Riley Goodside, 33, woke up early on the brisk morning of March 15th and was “disgusted.”
Just four days earlier, the World Health Organization had formally declared COVID-19 a pandemic, but many people in New York City were milling about maskless in the streets, seemingly unaware that 329 people had tested positive for the coronavirus in the city alone.
“I saw this perfect storm brewing,” he said in an interview with Greenpointers.
While his fiancée was still sleeping, he slinked out of bed and donned his elastomeric respirator, slipped on black nitrile gloves and strapped on clear, indirect-vent goggles. He then trudged over to the northern entrance of McCarren Park, where a number of Sunday brunch-goers were enjoying what would be their last mimosas out for months.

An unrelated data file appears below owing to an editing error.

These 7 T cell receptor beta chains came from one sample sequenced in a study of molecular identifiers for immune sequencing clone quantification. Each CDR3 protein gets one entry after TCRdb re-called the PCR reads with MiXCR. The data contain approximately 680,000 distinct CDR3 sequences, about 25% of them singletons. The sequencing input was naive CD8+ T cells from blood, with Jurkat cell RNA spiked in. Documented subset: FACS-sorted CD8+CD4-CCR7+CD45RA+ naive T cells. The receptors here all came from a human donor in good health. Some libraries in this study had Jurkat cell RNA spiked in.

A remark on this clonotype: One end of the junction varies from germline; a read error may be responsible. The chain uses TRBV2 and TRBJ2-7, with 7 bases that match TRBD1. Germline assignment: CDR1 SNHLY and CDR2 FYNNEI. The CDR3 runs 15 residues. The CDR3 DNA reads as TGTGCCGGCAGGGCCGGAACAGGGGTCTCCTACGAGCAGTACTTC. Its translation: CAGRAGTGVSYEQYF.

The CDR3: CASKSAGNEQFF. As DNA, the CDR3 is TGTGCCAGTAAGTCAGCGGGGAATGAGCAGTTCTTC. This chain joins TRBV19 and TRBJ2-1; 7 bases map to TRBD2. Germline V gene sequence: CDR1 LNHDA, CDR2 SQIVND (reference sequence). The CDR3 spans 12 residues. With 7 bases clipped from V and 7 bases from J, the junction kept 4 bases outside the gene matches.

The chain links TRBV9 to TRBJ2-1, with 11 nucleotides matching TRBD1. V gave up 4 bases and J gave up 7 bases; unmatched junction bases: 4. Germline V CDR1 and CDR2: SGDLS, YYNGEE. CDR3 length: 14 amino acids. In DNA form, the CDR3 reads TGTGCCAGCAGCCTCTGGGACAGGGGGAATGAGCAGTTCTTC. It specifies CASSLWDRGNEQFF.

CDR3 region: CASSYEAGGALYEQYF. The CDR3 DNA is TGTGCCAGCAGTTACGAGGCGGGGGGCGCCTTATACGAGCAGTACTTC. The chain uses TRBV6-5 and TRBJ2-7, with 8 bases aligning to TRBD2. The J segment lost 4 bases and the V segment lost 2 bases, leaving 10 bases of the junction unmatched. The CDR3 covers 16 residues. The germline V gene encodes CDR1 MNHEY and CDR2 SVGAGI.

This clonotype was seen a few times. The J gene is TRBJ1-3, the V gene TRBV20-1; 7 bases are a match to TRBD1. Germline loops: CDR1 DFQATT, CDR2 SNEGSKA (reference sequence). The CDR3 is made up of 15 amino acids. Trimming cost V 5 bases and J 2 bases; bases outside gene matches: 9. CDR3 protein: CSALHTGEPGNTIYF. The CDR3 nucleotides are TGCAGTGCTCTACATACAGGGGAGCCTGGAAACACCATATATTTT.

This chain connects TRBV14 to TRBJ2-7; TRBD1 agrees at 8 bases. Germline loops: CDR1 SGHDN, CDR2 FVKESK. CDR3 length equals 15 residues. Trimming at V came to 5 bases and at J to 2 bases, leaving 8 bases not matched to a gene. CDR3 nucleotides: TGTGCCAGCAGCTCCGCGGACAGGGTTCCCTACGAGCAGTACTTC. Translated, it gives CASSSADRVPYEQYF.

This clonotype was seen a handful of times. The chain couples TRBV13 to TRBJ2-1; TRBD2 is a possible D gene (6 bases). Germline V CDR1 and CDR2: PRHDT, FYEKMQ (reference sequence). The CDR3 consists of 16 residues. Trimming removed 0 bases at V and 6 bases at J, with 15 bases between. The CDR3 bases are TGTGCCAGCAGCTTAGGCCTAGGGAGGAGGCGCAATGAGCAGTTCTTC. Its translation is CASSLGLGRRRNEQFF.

It read: “CANCEL BRUNCH.”
That photo inaugurated Goodside’s rise as the pandemic poster child of the city. His signature getup—part theater, part protection—has graced social media and accompanied articles published across the country, from Miami to Alaska. Goodside’s image traveled internationally, too, appearing in publications based in El Salvador and Tajikistan.
Before his post-apocalyptic garb earned him international recognition, Goodside, a programmer who specializes in machine learning, explained that his accumulation of a wardrobe of personal protective equipment (PPE) began as an experiment. Continue reading